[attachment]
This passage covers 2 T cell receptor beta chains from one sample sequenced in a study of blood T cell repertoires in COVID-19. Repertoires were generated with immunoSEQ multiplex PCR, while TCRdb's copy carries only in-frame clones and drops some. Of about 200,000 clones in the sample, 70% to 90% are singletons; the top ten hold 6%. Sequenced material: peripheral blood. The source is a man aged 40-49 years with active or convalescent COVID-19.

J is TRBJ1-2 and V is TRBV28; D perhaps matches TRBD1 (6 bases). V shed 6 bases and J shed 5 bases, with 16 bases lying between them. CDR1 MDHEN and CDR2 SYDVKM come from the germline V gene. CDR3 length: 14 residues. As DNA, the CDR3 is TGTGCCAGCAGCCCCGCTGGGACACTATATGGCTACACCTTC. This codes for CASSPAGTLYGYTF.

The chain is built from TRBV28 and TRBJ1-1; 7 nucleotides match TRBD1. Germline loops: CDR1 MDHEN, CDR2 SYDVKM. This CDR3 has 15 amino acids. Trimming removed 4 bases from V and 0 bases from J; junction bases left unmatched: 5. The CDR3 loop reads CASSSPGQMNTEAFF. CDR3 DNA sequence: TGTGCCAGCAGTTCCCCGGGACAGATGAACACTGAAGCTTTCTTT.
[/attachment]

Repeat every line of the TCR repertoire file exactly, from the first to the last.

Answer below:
This passage covers 2 T cell receptor beta chains from one sample sequenced in a study of blood T cell repertoires in COVID-19. Repertoires were generated with immunoSEQ multiplex PCR, while TCRdb's copy carries only in-frame clones and drops some. Of about 200,000 clones in the sample, 70% to 90% are singletons; the top ten hold 6%. Sequenced material: peripheral blood. The source is a man aged 40-49 years with active or convalescent COVID-19.

J is TRBJ1-2 and V is TRBV28; D perhaps matches TRBD1 (6 bases). V shed 6 bases and J shed 5 bases, with 16 bases lying between them. CDR1 MDHEN and CDR2 SYDVKM come from the germline V gene. CDR3 length: 14 residues. As DNA, the CDR3 is TGTGCCAGCAGCCCCGCTGGGACACTATATGGCTACACCTTC. This codes for CASSPAGTLYGYTF.

The chain is built from TRBV28 and TRBJ1-1; 7 nucleotides match TRBD1. Germline loops: CDR1 MDHEN, CDR2 SYDVKM. This CDR3 has 15 amino acids. Trimming removed 4 bases from V and 0 bases from J; junction bases left unmatched: 5. The CDR3 loop reads CASSSPGQMNTEAFF. CDR3 DNA sequence: TGTGCCAGCAGTTCCCCGGGACAGATGAACACTGAAGCTTTCTTT.